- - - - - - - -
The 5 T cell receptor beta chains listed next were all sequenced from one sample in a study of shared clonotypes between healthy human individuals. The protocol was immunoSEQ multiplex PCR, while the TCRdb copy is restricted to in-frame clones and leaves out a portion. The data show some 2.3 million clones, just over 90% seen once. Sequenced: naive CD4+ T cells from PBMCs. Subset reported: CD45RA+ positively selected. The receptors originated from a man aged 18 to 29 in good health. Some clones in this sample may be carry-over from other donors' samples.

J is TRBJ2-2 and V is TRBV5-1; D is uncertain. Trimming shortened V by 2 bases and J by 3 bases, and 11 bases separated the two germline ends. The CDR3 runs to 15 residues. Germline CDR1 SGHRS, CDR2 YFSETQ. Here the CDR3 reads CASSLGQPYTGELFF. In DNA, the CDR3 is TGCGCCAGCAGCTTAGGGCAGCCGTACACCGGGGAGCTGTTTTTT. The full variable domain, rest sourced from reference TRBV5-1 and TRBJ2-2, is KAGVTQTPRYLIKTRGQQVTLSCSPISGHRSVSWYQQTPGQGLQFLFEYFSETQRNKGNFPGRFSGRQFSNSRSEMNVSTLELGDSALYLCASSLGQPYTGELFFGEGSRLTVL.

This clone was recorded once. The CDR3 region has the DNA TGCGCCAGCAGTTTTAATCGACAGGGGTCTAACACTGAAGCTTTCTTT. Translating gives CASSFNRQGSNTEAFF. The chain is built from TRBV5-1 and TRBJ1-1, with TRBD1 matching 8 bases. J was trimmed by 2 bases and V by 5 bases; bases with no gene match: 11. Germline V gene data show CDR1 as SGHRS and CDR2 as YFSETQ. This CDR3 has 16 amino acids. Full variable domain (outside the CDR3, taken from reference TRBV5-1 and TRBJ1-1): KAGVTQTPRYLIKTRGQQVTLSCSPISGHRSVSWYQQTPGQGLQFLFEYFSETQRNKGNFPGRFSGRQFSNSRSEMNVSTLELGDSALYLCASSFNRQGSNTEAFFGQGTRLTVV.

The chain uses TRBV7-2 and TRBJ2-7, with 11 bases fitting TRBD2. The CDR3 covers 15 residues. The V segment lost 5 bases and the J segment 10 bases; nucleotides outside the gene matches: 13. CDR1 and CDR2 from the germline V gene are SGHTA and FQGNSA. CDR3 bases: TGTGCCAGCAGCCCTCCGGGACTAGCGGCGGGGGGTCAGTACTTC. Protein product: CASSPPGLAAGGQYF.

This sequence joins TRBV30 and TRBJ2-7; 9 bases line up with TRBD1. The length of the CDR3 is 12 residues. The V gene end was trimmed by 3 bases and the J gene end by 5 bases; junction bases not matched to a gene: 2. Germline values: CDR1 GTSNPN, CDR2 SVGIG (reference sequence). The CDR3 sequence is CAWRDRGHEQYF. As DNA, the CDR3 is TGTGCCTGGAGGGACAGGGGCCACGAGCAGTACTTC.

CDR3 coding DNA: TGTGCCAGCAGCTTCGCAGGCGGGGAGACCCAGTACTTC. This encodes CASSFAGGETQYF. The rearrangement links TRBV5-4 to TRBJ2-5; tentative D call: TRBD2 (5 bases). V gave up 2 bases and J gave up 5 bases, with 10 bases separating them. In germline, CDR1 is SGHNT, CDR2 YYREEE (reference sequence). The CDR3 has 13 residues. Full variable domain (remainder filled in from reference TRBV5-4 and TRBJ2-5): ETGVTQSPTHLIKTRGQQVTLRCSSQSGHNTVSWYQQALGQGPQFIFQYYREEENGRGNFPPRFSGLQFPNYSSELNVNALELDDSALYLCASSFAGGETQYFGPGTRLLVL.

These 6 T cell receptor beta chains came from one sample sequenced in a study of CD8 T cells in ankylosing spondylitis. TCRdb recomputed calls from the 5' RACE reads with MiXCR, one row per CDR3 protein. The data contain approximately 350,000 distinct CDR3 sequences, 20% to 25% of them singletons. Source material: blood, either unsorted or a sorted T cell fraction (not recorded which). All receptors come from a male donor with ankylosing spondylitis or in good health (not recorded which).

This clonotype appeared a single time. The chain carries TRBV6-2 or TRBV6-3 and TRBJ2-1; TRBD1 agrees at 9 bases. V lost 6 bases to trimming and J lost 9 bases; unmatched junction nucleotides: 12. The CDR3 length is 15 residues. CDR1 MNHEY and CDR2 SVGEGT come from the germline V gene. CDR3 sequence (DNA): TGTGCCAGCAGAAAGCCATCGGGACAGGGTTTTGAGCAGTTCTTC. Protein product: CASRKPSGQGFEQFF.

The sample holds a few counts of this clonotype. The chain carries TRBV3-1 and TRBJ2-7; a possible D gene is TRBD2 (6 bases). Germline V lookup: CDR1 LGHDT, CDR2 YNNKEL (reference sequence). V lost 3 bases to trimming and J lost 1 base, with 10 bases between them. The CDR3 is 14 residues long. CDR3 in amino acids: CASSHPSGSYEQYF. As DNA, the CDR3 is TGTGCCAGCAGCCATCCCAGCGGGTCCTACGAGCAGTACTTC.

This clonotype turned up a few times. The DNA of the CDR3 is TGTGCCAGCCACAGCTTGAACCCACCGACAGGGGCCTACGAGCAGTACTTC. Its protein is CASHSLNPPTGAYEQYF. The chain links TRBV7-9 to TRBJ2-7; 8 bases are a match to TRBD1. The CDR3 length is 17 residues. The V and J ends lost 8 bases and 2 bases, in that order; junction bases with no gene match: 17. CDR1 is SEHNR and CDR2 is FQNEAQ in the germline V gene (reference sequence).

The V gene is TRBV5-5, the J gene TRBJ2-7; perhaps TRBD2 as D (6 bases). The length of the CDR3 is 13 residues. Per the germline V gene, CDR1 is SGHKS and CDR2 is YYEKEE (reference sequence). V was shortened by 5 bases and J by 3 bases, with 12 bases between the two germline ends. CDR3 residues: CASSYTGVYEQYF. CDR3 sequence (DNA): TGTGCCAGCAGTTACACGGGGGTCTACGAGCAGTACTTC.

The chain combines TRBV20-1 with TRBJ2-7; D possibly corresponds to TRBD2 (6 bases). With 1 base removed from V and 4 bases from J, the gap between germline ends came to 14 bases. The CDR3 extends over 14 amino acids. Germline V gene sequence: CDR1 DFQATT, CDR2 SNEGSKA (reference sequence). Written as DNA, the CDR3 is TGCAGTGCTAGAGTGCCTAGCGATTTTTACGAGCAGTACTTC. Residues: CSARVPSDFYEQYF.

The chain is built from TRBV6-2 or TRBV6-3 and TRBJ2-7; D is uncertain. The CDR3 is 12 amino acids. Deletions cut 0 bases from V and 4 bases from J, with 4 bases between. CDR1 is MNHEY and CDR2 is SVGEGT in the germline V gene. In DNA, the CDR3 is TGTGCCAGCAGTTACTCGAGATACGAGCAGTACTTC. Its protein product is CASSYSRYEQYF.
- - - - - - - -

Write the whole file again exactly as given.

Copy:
The 5 T cell receptor beta chains listed next were all sequenced from one sample in a study of shared clonotypes between healthy human individuals. The protocol was immunoSEQ multiplex PCR, while the TCRdb copy is restricted to in-frame clones and leaves out a portion. The data show some 2.3 million clones, just over 90% seen once. Sequenced: naive CD4+ T cells from PBMCs. Subset reported: CD45RA+ positively selected. The receptors originated from a man aged 18 to 29 in good health. Some clones in this sample may be carry-over from other donors' samples.

J is TRBJ2-2 and V is TRBV5-1; D is uncertain. Trimming shortened V by 2 bases and J by 3 bases, and 11 bases separated the two germline ends. The CDR3 runs to 15 residues. Germline CDR1 SGHRS, CDR2 YFSETQ. Here the CDR3 reads CASSLGQPYTGELFF. In DNA, the CDR3 is TGCGCCAGCAGCTTAGGGCAGCCGTACACCGGGGAGCTGTTTTTT. The full variable domain, rest sourced from reference TRBV5-1 and TRBJ2-2, is KAGVTQTPRYLIKTRGQQVTLSCSPISGHRSVSWYQQTPGQGLQFLFEYFSETQRNKGNFPGRFSGRQFSNSRSEMNVSTLELGDSALYLCASSLGQPYTGELFFGEGSRLTVL.

This clone was recorded once. The CDR3 region has the DNA TGCGCCAGCAGTTTTAATCGACAGGGGTCTAACACTGAAGCTTTCTTT. Translating gives CASSFNRQGSNTEAFF. The chain is built from TRBV5-1 and TRBJ1-1, with TRBD1 matching 8 bases. J was trimmed by 2 bases and V by 5 bases; bases with no gene match: 11. Germline V gene data show CDR1 as SGHRS and CDR2 as YFSETQ. This CDR3 has 16 amino acids. Full variable domain (outside the CDR3, taken from reference TRBV5-1 and TRBJ1-1): KAGVTQTPRYLIKTRGQQVTLSCSPISGHRSVSWYQQTPGQGLQFLFEYFSETQRNKGNFPGRFSGRQFSNSRSEMNVSTLELGDSALYLCASSFNRQGSNTEAFFGQGTRLTVV.

The chain uses TRBV7-2 and TRBJ2-7, with 11 bases fitting TRBD2. The CDR3 covers 15 residues. The V segment lost 5 bases and the J segment 10 bases; nucleotides outside the gene matches: 13. CDR1 and CDR2 from the germline V gene are SGHTA and FQGNSA. CDR3 bases: TGTGCCAGCAGCCCTCCGGGACTAGCGGCGGGGGGTCAGTACTTC. Protein product: CASSPPGLAAGGQYF.

This sequence joins TRBV30 and TRBJ2-7; 9 bases line up with TRBD1. The length of the CDR3 is 12 residues. The V gene end was trimmed by 3 bases and the J gene end by 5 bases; junction bases not matched to a gene: 2. Germline values: CDR1 GTSNPN, CDR2 SVGIG (reference sequence). The CDR3 sequence is CAWRDRGHEQYF. As DNA, the CDR3 is TGTGCCTGGAGGGACAGGGGCCACGAGCAGTACTTC.

CDR3 coding DNA: TGTGCCAGCAGCTTCGCAGGCGGGGAGACCCAGTACTTC. This encodes CASSFAGGETQYF. The rearrangement links TRBV5-4 to TRBJ2-5; tentative D call: TRBD2 (5 bases). V gave up 2 bases and J gave up 5 bases, with 10 bases separating them. In germline, CDR1 is SGHNT, CDR2 YYREEE (reference sequence). The CDR3 has 13 residues. Full variable domain (remainder filled in from reference TRBV5-4 and TRBJ2-5): ETGVTQSPTHLIKTRGQQVTLRCSSQSGHNTVSWYQQALGQGPQFIFQYYREEENGRGNFPPRFSGLQFPNYSSELNVNALELDDSALYLCASSFAGGETQYFGPGTRLLVL.

These 6 T cell receptor beta chains came from one sample sequenced in a study of CD8 T cells in ankylosing spondylitis. TCRdb recomputed calls from the 5' RACE reads with MiXCR, one row per CDR3 protein. The data contain approximately 350,000 distinct CDR3 sequences, 20% to 25% of them singletons. Source material: blood, either unsorted or a sorted T cell fraction (not recorded which). All receptors come from a male donor with ankylosing spondylitis or in good health (not recorded which).

This clonotype appeared a single time. The chain carries TRBV6-2 or TRBV6-3 and TRBJ2-1; TRBD1 agrees at 9 bases. V lost 6 bases to trimming and J lost 9 bases; unmatched junction nucleotides: 12. The CDR3 length is 15 residues. CDR1 MNHEY and CDR2 SVGEGT come from the germline V gene. CDR3 sequence (DNA): TGTGCCAGCAGAAAGCCATCGGGACAGGGTTTTGAGCAGTTCTTC. Protein product: CASRKPSGQGFEQFF.

The sample holds a few counts of this clonotype. The chain carries TRBV3-1 and TRBJ2-7; a possible D gene is TRBD2 (6 bases). Germline V lookup: CDR1 LGHDT, CDR2 YNNKEL (reference sequence). V lost 3 bases to trimming and J lost 1 base, with 10 bases between them. The CDR3 is 14 residues long. CDR3 in amino acids: CASSHPSGSYEQYF. As DNA, the CDR3 is TGTGCCAGCAGCCATCCCAGCGGGTCCTACGAGCAGTACTTC.

This clonotype turned up a few times. The DNA of the CDR3 is TGTGCCAGCCACAGCTTGAACCCACCGACAGGGGCCTACGAGCAGTACTTC. Its protein is CASHSLNPPTGAYEQYF. The chain links TRBV7-9 to TRBJ2-7; 8 bases are a match to TRBD1. The CDR3 length is 17 residues. The V and J ends lost 8 bases and 2 bases, in that order; junction bases with no gene match: 17. CDR1 is SEHNR and CDR2 is FQNEAQ in the germline V gene (reference sequence).

The V gene is TRBV5-5, the J gene TRBJ2-7; perhaps TRBD2 as D (6 bases). The length of the CDR3 is 13 residues. Per the germline V gene, CDR1 is SGHKS and CDR2 is YYEKEE (reference sequence). V was shortened by 5 bases and J by 3 bases, with 12 bases between the two germline ends. CDR3 residues: CASSYTGVYEQYF. CDR3 sequence (DNA): TGTGCCAGCAGTTACACGGGGGTCTACGAGCAGTACTTC.

The chain combines TRBV20-1 with TRBJ2-7; D possibly corresponds to TRBD2 (6 bases). With 1 base removed from V and 4 bases from J, the gap between germline ends came to 14 bases. The CDR3 extends over 14 amino acids. Germline V gene sequence: CDR1 DFQATT, CDR2 SNEGSKA (reference sequence). Written as DNA, the CDR3 is TGCAGTGCTAGAGTGCCTAGCGATTTTTACGAGCAGTACTTC. Residues: CSARVPSDFYEQYF.

The chain is built from TRBV6-2 or TRBV6-3 and TRBJ2-7; D is uncertain. The CDR3 is 12 amino acids. Deletions cut 0 bases from V and 4 bases from J, with 4 bases between. CDR1 is MNHEY and CDR2 is SVGEGT in the germline V gene. In DNA, the CDR3 is TGTGCCAGCAGTTACTCGAGATACGAGCAGTACTTC. Its protein product is CASSYSRYEQYF.